Concern is growing over the threat to the Roman antiquities of Sabratha after Isil supporters temporarily occupied the Libyan town. [...]
After the recent destruction of antiquities by Isil extremists in Iraq (Mosul, Nineveh, Nimrud and Hatra) and Syria (Palmyra), there is great concern about Libya. Sabratha, a Unesco World Heritage Site, was a Phoenician trading centre in the fifth-century BC and later became an important Roman port. — theartnewspaper.com
Previously in the Archinect news:The new Monument Men: with 3D cameras and GPS data against cultural annihilation in Syria and beyondISIS militants have reportedly blown up Palmyra's Arch of TriumphISIS blows up 2,000-year-old Baalshamin temple in PalmyraISIS beheads leading archaeologist in Palmyra
The [British] museum announced a six-month show that will tell the remarkable story of two lost cities at the mouth of the Nile – Thonis-Heracleion and Canopus – which by the 8th-century AD had been swallowed completely by the sea. [...]
the loans will range from the enormous, a 5.4-metre-high granite statue of the Nile flood god Hapi, to the domestic. [...]
It represents Egypt’s first major loan of antiquities since the country’s revolution in 2011... — theguardian.com
That’s why a team from the Institute for Digital Archaeology (IDA) is turning to the next best option—using technology to protect cultural heritage.
Founded in 2012 by Roger Michel, IDA is a joint effort between Harvard University and Oxford University to create an open-source database of high-resolution images and three-dimensional graphics of things like paper and papyrus documents, epigraphs and small artifacts.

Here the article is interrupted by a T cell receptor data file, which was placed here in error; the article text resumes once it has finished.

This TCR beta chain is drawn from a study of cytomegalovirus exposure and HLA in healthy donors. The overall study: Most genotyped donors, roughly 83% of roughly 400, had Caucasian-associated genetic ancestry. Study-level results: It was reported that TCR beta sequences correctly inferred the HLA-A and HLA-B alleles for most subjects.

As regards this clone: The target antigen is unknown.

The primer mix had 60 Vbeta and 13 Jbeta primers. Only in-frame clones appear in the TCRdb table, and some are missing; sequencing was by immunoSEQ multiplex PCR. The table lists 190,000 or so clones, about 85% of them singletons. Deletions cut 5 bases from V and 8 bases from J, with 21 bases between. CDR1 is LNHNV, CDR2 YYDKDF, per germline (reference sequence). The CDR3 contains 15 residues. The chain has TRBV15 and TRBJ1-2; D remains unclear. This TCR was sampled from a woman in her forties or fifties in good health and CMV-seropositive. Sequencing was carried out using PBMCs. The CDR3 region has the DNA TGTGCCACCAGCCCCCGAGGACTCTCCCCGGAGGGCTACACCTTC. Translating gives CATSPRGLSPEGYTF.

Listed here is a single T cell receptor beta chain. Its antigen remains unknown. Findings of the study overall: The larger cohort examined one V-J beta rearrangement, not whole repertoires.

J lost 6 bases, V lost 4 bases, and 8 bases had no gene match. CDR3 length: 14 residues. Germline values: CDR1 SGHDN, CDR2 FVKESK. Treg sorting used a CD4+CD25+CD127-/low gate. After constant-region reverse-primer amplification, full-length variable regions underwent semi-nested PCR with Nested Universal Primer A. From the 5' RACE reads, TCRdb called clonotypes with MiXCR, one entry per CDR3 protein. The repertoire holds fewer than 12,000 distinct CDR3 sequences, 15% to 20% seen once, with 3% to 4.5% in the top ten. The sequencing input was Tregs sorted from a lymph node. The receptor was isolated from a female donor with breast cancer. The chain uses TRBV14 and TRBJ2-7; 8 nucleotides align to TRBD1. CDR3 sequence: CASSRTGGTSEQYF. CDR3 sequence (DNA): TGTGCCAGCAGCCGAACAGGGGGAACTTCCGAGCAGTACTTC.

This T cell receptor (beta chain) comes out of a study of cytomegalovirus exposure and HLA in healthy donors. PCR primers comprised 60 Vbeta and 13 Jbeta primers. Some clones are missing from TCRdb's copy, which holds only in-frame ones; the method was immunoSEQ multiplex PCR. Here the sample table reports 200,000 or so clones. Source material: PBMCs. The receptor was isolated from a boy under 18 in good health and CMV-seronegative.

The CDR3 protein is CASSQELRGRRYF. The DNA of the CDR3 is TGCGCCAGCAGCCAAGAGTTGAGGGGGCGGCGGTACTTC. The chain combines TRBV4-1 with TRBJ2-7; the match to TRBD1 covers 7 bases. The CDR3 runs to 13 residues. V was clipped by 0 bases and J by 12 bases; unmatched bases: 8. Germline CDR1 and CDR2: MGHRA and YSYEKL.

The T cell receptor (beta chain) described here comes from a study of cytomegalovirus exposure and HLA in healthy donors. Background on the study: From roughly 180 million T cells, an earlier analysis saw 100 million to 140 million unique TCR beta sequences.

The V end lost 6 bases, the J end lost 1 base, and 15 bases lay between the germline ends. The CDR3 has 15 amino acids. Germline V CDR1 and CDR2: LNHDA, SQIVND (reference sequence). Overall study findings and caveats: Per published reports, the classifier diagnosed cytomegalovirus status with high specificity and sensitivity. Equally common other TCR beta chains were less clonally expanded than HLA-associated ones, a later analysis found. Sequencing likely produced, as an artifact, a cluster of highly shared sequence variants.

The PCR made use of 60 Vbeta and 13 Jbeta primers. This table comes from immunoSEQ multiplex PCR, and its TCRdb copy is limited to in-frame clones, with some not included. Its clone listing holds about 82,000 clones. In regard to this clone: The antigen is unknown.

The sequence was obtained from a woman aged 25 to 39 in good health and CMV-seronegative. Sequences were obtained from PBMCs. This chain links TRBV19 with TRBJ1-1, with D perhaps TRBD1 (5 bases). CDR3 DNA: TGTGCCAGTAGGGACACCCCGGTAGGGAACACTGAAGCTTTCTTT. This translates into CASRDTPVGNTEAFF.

Work on what IDA has named the Million Image Database began in early 2015. — newsweek.com
Islamic State militants in northern Syria have blown up another monument in the ancient city of Palmyra, officials and local sources say.
The Arch of Triumph was "pulverised" by the militants who control the city, a Palmyra activist told AFP news agency.
It is thought to have been built about 2,000 years ago.
IS fighters have already destroyed two ancient temples at the site, described by Unesco as one of the most important cultural centres of the ancient world. — bbc.com
Islamic State has destroyed part of another ancient temple in the Syrian city of Palmyra, according to activists on social media and a group monitoring the conflict, this time targeting the Temple of Bel. [...]
It is the second temple that Islamic State has attacked in Palmyra this month. On 25 August, the group detonated explosives in the ancient Baal Shamin temple, an act that the cultural agency Unesco has called a war crime aimed at wiping out a symbol of Syria’s diverse cultural heritage. — theguardian.com
Islamic State blew up the ancient temple of Baal Shamin in the Unesco-listed Syrian city of Palmyra, the country’s antiquities chief has said. [...]
Baal Shamin was built in 17AD and it was expanded under the reign of Roman emperor Hadrian in 130AD. Known as the Pearl of the Desert, Palmyra, which means City of Palms, is a well-preserved oasis 130 miles north-east of Damascus. — theguardian.com